The following highlights represent papers accepted for publication in the Journal of Clinical Endocrinology and Metabolism (JCE&M), as well as new patient information provided by The Hormone Foundation, the public education affiliate of The Endocrine Society.
Lifestyle Accelerates Testosterone Decline
Testosterone concentrations in men normally decline with age, but a new study confirms that many health and lifestyle changes can significantly accelerate that decline. Research reveals that a Body Mass Index (BMI) increase of only 4-5 points had the same diminishing effect on total testosterone as approximately 10 years of aging. A similar decline in testosterone was also associated with a traumatic emotional event, such as the loss of a spouse. "Understanding this phenomenon is important because low levels of testosterone may contribute to such conditions as diabetes, reduced bone and muscle mass, impaired sexual function, and a generally decreased quality of life," said Thomas G. Travison, PhD, lead author of the study.
The researchers analyzed data on 1,667 subjects enrolled in the Massachusetts Male Aging Study (MMAS), a longitudinal study of men's health and endocrine functioning. The MMAS tracked subjects' history of chronic illness, tobacco use, alcohol consumption, dietary intake, and physical activity.
This study provides compelling evidence that specific changes in health and lifestyle - such as an increase in BMI - are accompanied by an accelerated loss of serum testosterone. While these lifestyle changes cannot be proven to be the cause of associated testosterone declines, they appear at least as significant as - if not more than -- short to mid-term aging effects. These results suggest the possibility that age-related hormone decline could be minimized by managing health and lifestyle factors.
Obesity More than Doubles Testosterone in Pubertal Girls
Compared to their normal weight counterparts, obese girls have significantly higher levels of testosterone before and during puberty (i.e., the peripubertal phase). Researchers have found that mean concentrations of free serum testosterone in obese peripubertal girls were two-to-nine times higher than in normal weight peripubertal girls. This difference appeared to be especially prominent during the earlier pubertal stages. In addition to elevated testosterone concentrations, obese girls also had insulin concentrations that were up to three times higher than for normal weight girls. Increased insulin levels suggest insulin resistance, which also raises the specter of an increased risk of developing diabetes later in life.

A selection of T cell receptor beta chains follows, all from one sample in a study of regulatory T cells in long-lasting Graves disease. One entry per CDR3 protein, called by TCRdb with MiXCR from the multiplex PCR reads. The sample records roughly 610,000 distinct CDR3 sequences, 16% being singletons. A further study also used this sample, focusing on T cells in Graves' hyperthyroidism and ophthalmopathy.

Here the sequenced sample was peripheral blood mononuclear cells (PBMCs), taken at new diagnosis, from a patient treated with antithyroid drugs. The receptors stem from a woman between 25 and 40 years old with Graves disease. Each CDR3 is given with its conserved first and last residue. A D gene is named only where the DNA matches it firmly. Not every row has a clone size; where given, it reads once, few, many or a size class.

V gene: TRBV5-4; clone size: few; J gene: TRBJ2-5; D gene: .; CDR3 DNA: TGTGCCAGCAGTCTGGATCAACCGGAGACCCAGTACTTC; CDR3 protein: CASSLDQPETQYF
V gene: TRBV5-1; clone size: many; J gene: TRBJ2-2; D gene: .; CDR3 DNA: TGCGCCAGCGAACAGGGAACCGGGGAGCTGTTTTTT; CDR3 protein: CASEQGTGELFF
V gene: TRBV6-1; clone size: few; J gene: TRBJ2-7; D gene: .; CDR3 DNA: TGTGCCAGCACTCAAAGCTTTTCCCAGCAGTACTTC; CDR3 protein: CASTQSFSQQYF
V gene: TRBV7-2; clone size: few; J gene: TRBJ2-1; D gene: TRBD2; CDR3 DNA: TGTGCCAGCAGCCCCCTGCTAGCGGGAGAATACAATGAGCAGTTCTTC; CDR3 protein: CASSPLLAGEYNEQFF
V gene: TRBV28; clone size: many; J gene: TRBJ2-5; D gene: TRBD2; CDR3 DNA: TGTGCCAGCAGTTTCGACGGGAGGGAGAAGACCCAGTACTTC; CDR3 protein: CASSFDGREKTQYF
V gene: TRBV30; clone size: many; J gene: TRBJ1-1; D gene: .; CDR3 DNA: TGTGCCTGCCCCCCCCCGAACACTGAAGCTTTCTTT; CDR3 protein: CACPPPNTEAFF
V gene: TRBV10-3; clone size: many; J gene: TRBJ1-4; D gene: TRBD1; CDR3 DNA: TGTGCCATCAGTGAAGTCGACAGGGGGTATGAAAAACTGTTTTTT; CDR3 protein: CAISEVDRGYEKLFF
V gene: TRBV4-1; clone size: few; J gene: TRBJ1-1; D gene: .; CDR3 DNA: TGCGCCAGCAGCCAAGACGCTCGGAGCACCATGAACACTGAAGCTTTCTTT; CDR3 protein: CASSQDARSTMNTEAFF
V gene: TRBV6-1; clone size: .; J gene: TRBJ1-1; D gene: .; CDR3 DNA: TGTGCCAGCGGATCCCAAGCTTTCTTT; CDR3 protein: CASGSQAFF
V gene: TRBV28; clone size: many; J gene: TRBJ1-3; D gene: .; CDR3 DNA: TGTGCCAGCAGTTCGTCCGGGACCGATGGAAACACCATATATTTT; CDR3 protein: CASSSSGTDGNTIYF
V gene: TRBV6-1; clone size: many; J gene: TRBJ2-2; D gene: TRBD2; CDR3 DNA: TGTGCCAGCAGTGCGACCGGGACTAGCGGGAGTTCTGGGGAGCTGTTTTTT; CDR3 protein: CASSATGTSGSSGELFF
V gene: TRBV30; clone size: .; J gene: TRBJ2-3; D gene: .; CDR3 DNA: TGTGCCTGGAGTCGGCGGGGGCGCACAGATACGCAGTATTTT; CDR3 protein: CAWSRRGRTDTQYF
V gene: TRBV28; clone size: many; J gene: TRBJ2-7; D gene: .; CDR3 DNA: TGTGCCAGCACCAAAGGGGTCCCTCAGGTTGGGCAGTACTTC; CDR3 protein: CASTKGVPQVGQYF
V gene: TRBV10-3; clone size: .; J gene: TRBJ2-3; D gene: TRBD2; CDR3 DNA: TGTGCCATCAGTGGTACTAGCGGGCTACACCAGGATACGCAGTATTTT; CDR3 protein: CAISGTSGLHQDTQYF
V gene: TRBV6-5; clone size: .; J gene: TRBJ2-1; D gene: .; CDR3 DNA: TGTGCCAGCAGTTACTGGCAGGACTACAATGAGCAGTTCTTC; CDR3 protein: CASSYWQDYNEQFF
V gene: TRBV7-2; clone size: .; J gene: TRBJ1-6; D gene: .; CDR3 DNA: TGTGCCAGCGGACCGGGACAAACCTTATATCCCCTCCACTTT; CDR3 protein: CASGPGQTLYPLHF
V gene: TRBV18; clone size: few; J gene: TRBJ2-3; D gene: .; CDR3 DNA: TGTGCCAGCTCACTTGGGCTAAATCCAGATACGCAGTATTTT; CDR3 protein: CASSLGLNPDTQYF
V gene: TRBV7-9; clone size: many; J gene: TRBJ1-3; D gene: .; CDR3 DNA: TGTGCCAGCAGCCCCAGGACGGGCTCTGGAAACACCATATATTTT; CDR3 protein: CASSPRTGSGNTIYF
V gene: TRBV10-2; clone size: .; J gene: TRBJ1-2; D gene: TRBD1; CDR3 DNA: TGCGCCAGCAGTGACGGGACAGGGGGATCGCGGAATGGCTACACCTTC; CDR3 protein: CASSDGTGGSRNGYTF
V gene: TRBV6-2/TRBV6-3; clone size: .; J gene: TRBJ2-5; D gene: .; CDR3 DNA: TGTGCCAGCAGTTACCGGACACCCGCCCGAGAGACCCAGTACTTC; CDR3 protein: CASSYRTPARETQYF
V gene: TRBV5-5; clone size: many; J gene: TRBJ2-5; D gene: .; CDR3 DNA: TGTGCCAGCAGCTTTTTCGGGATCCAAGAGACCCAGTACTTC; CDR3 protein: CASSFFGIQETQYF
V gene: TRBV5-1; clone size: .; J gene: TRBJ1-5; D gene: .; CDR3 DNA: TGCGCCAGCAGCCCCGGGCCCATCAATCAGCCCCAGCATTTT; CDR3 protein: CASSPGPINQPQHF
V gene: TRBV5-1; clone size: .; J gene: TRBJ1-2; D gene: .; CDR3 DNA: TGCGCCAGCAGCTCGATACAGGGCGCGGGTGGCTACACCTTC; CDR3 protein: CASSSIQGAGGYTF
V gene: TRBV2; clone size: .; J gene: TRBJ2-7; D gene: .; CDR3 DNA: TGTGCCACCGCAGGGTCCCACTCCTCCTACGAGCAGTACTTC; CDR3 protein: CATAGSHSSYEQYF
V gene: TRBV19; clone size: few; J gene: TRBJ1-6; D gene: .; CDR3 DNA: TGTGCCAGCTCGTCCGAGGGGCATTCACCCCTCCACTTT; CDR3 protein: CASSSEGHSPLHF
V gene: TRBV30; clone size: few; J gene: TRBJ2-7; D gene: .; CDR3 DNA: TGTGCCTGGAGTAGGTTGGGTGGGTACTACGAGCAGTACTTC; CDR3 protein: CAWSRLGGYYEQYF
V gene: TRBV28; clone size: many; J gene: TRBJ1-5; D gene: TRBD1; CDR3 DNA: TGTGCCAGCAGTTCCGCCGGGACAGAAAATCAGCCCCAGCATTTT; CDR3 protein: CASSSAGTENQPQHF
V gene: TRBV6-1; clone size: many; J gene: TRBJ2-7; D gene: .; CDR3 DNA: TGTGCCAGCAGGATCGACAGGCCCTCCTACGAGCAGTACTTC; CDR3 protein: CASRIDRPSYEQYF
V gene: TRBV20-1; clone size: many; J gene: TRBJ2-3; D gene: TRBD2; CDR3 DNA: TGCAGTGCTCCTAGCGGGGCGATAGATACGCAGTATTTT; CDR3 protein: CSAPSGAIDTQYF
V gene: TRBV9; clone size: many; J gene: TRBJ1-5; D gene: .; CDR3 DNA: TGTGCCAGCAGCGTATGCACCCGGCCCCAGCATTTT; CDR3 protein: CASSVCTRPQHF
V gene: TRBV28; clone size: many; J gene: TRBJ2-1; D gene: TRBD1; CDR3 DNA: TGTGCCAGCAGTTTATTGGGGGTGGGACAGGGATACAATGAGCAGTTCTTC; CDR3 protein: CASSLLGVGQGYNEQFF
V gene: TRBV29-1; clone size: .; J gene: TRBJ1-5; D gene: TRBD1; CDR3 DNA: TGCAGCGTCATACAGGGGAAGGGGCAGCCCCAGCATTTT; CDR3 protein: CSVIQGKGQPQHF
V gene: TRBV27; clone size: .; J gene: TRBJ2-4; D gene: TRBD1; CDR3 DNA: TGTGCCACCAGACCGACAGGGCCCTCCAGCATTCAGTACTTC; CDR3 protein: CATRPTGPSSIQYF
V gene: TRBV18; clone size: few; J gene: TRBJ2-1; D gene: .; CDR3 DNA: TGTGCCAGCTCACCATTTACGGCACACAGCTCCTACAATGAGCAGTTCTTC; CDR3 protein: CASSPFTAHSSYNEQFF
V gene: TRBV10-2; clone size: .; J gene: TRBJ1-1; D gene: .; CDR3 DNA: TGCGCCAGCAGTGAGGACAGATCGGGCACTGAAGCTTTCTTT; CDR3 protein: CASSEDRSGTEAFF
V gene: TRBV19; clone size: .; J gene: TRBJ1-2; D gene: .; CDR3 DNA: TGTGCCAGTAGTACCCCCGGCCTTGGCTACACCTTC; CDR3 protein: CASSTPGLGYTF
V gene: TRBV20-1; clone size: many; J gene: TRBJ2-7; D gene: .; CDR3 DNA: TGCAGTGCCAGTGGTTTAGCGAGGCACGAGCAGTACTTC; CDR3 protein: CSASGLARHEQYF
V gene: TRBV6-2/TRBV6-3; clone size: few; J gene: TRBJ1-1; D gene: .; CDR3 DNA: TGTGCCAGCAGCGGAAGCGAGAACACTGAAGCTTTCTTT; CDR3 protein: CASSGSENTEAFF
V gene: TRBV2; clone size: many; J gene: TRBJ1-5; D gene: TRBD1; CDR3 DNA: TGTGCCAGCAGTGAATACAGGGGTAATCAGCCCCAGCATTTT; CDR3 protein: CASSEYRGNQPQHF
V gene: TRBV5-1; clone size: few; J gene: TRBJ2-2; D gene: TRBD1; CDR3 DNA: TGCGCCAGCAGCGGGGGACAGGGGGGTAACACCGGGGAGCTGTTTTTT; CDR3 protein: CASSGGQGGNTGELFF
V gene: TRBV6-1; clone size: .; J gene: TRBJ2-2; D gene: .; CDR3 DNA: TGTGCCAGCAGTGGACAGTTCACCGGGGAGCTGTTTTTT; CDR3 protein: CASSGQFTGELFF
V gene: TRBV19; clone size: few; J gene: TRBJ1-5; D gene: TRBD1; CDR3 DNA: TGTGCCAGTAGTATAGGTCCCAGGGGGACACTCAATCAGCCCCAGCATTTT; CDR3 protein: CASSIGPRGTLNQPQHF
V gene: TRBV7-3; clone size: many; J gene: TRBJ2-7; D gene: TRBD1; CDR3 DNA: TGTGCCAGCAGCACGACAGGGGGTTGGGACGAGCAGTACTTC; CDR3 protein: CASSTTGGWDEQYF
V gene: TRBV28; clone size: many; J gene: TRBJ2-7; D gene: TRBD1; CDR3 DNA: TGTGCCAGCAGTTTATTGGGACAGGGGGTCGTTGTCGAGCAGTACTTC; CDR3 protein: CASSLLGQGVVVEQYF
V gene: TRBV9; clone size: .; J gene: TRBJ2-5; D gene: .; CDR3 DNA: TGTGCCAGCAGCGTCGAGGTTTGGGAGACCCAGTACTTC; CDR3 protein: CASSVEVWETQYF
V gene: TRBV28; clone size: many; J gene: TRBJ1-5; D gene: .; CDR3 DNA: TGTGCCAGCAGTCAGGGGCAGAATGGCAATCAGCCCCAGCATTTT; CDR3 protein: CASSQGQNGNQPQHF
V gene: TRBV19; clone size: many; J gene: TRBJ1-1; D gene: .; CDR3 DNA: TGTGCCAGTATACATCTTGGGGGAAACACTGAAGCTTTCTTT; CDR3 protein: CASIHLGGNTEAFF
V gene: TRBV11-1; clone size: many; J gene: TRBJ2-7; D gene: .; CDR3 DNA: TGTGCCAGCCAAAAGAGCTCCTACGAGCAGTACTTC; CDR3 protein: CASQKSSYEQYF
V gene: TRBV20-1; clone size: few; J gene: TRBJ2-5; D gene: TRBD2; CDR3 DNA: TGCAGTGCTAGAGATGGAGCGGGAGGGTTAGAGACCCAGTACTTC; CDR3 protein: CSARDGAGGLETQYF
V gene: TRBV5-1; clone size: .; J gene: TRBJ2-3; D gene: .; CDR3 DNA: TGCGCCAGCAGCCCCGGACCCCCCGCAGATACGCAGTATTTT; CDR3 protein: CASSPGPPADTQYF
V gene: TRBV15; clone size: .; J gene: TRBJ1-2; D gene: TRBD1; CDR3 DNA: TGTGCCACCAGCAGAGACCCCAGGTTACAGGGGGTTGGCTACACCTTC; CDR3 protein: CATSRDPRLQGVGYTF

For this study, researchers examined 30 normal weight girls and 74 obese girls, as measured by Body Mass Index (BMI) standardized for age, in various stages of puberty. The girls' pubertal stage was categorized by Tanner breast staging, which is the standard physical exam measure used by pediatricians.
The early stages of puberty (Tanner 1-3) are particularly critical times in a girl's development. "Since this is when the complex interactions governing the menstrual cycle are being established, excess testosterone during this time could impact the future reproductive health of women," said Dr. Christopher R. McCartney, lead author of the study. "Though, the long-term implications of elevated testosterone during puberty have yet to be established." McCartney also noted that high testosterone levels can promote excessive hair growth, though it could take a few years for these symptoms to materialize in subjects.